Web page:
When the United Kingdom voted to leave the European Union last month, the seaside town of Port Talbot in Wales eagerly went along with the move. Brexit was approved by some 57 percent of the town's residents.

Now some of them are wondering if they made the wrong decision.

The June 23 Brexit vote has raised questions about the fate of the troubled Port Talbot Works, Britain's largest surviving steel plant — a huge, steam-belching facility that has long been the town's biggest employer.

Solar Impulse 2 has landed in Cairo, completing the penultimate leg of its attempt to circumnavigate the globe using only the power of the sun.

The trip over the Mediterranean included a breathtaking flyover of the Pyramids. Check it out:

President Obama is challenging Americans to have an honest and open-hearted conversation about race and law enforcement. But even as he sits down at the White House with police and civil rights activists, Obama is mindful of the limits of that approach.

"I've seen how inadequate words can be in bringing about lasting change," the president said Tuesday at a memorial service for five law officers killed last week in Dallas. "I've seen how inadequate my own words have been."

Mice watching Orson Welles movies may help scientists explain human consciousness.

At least that's one premise of the Allen Brain Observatory, which launched Wednesday and lets anyone with an Internet connection study a mouse brain as it responds to visual information.

The FBI says it is giving up on the D.B. Cooper investigation, 45 years after the mysterious hijacker parachuted into the night with $200,000 in a briefcase, becoming an instant folk figure.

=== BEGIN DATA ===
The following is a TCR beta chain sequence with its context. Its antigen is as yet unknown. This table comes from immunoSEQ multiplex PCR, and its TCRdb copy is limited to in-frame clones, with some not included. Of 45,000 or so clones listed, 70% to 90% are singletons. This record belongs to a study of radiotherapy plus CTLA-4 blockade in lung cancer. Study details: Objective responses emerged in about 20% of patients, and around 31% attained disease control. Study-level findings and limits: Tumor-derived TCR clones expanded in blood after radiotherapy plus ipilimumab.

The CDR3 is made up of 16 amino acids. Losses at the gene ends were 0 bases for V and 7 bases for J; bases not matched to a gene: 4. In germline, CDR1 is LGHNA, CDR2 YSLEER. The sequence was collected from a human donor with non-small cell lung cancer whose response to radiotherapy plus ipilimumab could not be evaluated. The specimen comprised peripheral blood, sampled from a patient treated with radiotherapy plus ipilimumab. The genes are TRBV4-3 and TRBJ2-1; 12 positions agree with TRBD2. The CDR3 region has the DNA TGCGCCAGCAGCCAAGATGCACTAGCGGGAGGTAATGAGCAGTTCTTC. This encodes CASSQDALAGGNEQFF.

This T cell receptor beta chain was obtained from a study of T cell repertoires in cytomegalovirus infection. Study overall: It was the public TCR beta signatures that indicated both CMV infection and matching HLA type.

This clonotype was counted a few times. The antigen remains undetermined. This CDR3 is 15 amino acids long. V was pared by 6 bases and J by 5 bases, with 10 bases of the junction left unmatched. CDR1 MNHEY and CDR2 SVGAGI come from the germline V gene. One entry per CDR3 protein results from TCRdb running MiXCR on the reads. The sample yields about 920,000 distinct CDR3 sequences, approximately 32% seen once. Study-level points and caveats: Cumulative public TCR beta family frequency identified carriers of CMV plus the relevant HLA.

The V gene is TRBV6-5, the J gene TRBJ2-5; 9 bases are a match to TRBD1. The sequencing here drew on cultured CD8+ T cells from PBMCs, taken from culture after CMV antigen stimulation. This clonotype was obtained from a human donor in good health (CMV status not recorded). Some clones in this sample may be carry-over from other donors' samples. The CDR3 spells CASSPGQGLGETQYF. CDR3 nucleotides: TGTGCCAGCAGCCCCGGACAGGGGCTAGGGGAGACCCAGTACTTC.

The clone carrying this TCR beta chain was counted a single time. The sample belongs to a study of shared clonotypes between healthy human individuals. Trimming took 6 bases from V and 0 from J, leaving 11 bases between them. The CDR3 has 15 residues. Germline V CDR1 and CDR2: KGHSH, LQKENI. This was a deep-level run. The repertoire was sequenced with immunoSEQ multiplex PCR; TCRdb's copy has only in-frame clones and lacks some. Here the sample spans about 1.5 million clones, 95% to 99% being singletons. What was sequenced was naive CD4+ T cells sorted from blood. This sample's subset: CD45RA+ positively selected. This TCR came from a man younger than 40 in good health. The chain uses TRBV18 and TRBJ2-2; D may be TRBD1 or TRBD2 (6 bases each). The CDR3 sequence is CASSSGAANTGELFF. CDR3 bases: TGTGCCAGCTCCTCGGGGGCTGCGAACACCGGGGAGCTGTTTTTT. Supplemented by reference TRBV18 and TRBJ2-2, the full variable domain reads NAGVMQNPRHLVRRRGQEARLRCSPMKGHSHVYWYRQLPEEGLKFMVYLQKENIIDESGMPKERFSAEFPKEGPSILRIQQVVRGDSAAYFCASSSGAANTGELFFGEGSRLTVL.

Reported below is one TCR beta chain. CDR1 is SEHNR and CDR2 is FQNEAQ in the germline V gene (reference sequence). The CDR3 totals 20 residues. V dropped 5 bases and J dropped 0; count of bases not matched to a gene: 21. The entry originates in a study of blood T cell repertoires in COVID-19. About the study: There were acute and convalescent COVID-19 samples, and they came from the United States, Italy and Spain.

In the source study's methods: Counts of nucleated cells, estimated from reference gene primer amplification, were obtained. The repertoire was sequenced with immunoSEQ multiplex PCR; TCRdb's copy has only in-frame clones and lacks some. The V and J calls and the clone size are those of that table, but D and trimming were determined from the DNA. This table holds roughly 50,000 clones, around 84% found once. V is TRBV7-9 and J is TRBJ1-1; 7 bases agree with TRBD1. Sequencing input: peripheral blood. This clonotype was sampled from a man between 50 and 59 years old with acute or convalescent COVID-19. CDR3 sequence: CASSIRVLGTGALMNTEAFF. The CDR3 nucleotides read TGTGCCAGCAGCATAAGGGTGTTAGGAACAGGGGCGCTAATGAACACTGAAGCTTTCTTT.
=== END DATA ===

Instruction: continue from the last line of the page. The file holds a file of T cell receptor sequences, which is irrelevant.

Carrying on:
"Following one of the longest and most exhaustive investigations in our history," the FBI's Ayn Dietrich-Williams said in a statement, "the FBI redirected resources allocated to the D.B. Cooper case in order to focus on other investigative priorities."

This is the first in a series of essays concerning our collective future. The goal is to bring forth some of the main issues humanity faces today, as we move forward to uncertain times. In an effort to be as thorough as possible, we will consider two kinds of threats: those due to natural disasters and those that are man-made. The idea is to expose some of the dangers and possible mechanisms that have been proposed to deal with these issues. My intention is not to offer a detailed analysis for each threat — but to invite reflection and, hopefully, action.

Alabama authorities say a home burglary suspect has died after police used a stun gun on the man.  Birmingham police say he resisted officers who found him in a house wrapped in what looked like material from the air conditioner duct work.  The Lewisburg Road homeowner called police Tuesday about glass breaking and someone yelling and growling in his basement.  Police reportedly entered the dwelling and used a stun gun several times on a white suspect before handcuffing him.  Investigators say the man was "extremely irritated" throughout and didn't obey verbal commands.

It can be hard to distinguish among the men wearing grey suits and regulation haircuts on Pennsylvania Avenue in Washington. But David Margolis always brought a splash of color.

It wasn't his lovably disheveled wardrobe, or his Elvis ring, but something else: the force of his flamboyant personality. Margolis, a graduate of Harvard Law School, didn't want to fit in with the crowd. He wanted to stand out.